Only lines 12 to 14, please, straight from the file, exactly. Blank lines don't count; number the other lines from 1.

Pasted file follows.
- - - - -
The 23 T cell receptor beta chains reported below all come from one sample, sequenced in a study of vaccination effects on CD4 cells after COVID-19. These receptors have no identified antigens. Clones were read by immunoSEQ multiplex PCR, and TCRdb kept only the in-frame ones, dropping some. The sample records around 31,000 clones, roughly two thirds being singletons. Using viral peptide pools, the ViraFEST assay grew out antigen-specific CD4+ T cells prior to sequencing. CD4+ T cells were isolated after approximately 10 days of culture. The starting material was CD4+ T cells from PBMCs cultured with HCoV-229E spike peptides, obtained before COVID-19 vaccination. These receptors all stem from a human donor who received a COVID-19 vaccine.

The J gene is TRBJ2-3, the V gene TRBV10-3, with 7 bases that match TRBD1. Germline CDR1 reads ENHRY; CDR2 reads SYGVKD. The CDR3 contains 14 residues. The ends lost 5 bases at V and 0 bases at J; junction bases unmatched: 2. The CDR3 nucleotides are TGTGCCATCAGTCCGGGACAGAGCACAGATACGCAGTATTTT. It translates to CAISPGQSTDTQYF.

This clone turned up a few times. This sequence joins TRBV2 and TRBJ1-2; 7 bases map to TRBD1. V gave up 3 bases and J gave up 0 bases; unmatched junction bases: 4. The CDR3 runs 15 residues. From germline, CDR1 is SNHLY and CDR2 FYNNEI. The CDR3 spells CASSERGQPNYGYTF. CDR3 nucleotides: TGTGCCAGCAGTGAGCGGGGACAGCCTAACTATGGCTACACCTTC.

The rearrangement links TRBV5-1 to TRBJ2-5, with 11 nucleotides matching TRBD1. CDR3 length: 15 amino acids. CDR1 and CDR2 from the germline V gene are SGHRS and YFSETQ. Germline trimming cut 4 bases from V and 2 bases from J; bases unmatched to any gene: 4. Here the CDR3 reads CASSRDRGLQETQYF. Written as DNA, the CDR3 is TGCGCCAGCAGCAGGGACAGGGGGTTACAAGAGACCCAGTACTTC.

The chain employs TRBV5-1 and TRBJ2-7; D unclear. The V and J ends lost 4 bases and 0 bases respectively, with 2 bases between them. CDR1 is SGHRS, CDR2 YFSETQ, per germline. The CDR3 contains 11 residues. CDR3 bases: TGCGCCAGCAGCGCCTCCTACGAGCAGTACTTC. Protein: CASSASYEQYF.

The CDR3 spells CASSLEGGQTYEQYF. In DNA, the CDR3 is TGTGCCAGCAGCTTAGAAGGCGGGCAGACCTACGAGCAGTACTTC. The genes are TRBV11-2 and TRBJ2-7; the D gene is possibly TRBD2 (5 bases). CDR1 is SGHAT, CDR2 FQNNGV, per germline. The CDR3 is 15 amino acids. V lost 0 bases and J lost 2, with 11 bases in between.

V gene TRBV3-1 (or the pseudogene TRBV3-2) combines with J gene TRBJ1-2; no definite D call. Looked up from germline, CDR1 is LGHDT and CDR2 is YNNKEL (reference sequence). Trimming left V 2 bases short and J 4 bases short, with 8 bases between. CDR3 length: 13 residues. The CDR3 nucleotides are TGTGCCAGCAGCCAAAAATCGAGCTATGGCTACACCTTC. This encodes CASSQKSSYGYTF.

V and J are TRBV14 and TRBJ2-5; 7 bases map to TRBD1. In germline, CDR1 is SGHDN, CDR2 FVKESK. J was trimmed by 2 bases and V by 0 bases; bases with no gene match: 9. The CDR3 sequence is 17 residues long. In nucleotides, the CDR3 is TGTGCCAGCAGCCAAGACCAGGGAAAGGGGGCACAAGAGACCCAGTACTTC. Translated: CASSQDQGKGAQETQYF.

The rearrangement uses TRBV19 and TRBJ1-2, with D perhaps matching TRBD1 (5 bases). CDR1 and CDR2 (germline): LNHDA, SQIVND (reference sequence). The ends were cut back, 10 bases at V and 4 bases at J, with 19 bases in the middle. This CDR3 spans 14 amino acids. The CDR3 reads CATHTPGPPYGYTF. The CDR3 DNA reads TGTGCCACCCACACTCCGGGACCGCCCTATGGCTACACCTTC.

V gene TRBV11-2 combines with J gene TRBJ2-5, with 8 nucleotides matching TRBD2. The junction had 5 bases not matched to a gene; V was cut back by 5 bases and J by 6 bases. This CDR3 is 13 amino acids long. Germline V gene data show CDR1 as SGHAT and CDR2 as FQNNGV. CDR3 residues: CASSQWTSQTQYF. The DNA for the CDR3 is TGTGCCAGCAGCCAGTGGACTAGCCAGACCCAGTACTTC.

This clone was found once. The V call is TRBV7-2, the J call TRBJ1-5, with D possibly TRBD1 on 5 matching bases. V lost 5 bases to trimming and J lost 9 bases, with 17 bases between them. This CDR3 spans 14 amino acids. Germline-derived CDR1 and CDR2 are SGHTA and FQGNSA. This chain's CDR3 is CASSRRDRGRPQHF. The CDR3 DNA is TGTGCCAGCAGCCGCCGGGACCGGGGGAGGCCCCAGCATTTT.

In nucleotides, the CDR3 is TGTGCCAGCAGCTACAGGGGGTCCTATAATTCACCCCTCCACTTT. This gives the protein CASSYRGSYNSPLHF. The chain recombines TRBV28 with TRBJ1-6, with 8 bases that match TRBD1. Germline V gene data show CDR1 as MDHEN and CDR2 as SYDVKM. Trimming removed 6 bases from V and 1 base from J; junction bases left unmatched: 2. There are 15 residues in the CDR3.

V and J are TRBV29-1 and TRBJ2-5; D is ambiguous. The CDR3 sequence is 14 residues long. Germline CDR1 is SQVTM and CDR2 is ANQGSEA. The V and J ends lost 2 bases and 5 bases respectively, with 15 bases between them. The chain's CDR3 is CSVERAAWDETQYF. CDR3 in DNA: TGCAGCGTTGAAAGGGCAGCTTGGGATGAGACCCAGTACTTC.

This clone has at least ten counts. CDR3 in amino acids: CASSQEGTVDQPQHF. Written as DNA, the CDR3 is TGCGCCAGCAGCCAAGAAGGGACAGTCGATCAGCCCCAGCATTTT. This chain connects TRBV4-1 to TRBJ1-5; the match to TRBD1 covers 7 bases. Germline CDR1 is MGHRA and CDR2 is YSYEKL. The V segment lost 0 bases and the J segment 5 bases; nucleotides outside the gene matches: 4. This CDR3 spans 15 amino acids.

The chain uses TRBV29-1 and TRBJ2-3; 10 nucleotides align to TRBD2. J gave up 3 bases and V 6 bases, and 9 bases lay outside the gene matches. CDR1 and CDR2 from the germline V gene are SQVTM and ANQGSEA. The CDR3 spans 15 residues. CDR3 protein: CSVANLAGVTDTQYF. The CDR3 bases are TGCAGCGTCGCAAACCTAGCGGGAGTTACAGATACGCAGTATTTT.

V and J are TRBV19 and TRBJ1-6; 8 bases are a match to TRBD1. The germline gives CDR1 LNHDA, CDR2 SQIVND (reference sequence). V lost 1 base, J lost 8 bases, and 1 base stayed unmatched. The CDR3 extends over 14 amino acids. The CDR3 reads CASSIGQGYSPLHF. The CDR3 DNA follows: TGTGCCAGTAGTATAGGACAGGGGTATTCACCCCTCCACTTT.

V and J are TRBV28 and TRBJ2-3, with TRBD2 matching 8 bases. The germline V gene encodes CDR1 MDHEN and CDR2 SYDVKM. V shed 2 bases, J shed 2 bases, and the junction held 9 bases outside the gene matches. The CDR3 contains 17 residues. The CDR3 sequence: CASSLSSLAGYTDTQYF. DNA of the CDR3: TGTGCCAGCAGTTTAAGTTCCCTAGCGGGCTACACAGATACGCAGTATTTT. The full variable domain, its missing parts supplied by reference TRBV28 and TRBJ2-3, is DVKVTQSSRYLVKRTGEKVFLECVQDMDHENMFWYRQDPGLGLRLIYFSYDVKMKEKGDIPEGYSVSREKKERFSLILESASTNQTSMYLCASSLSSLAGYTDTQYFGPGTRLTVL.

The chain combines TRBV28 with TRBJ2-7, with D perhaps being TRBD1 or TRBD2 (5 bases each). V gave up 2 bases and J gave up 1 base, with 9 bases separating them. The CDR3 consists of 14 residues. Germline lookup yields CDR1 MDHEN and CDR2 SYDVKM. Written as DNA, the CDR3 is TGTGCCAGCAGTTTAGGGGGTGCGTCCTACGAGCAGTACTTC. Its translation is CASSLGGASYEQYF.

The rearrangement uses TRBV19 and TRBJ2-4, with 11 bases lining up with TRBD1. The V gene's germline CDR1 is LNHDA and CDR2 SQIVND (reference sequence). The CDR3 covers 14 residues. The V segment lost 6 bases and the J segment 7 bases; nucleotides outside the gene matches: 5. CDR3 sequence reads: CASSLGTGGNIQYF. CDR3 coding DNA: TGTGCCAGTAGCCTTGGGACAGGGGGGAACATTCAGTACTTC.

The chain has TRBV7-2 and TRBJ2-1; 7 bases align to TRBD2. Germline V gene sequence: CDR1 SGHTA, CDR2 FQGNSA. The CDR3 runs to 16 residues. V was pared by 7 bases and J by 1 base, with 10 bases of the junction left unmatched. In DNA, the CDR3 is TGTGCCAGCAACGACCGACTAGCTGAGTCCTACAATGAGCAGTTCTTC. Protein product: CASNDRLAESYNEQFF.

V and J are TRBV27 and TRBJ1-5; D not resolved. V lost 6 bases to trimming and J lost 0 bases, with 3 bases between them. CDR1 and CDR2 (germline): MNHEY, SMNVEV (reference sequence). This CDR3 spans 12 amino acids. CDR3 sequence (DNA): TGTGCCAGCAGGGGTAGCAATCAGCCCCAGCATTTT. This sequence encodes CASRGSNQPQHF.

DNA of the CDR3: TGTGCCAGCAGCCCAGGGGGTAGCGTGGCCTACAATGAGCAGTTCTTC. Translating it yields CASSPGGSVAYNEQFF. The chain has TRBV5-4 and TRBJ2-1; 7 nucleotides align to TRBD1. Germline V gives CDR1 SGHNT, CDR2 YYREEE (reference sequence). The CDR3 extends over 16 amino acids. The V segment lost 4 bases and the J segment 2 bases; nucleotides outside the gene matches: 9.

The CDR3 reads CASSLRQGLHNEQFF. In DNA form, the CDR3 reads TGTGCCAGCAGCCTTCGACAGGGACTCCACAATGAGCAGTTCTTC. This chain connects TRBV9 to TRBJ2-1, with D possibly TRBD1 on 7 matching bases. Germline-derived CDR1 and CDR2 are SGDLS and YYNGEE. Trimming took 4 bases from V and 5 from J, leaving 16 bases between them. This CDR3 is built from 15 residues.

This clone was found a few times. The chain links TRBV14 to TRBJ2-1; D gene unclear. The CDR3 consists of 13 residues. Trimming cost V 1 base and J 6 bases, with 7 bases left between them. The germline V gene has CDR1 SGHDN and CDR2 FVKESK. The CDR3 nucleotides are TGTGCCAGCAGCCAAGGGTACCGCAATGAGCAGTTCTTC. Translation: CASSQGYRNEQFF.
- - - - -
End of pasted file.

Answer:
In nucleotides, the CDR3 is TGTGCCAGCAGCTACAGGGGGTCCTATAATTCACCCCTCCACTTT. This gives the protein CASSYRGSYNSPLHF. The chain recombines TRBV28 with TRBJ1-6, with 8 bases that match TRBD1. Germline V gene data show CDR1 as MDHEN and CDR2 as SYDVKM. Trimming removed 6 bases from V and 1 base from J; junction bases left unmatched: 2. There are 15 residues in the CDR3.

V and J are TRBV29-1 and TRBJ2-5; D is ambiguous. The CDR3 sequence is 14 residues long. Germline CDR1 is SQVTM and CDR2 is ANQGSEA. The V and J ends lost 2 bases and 5 bases respectively, with 15 bases between them. The chain's CDR3 is CSVERAAWDETQYF. CDR3 in DNA: TGCAGCGTTGAAAGGGCAGCTTGGGATGAGACCCAGTACTTC.

This clone has at least ten counts. CDR3 in amino acids: CASSQEGTVDQPQHF. Written as DNA, the CDR3 is TGCGCCAGCAGCCAAGAAGGGACAGTCGATCAGCCCCAGCATTTT. This chain connects TRBV4-1 to TRBJ1-5; the match to TRBD1 covers 7 bases. Germline CDR1 is MGHRA and CDR2 is YSYEKL. The V segment lost 0 bases and the J segment 5 bases; nucleotides outside the gene matches: 4. This CDR3 spans 15 amino acids.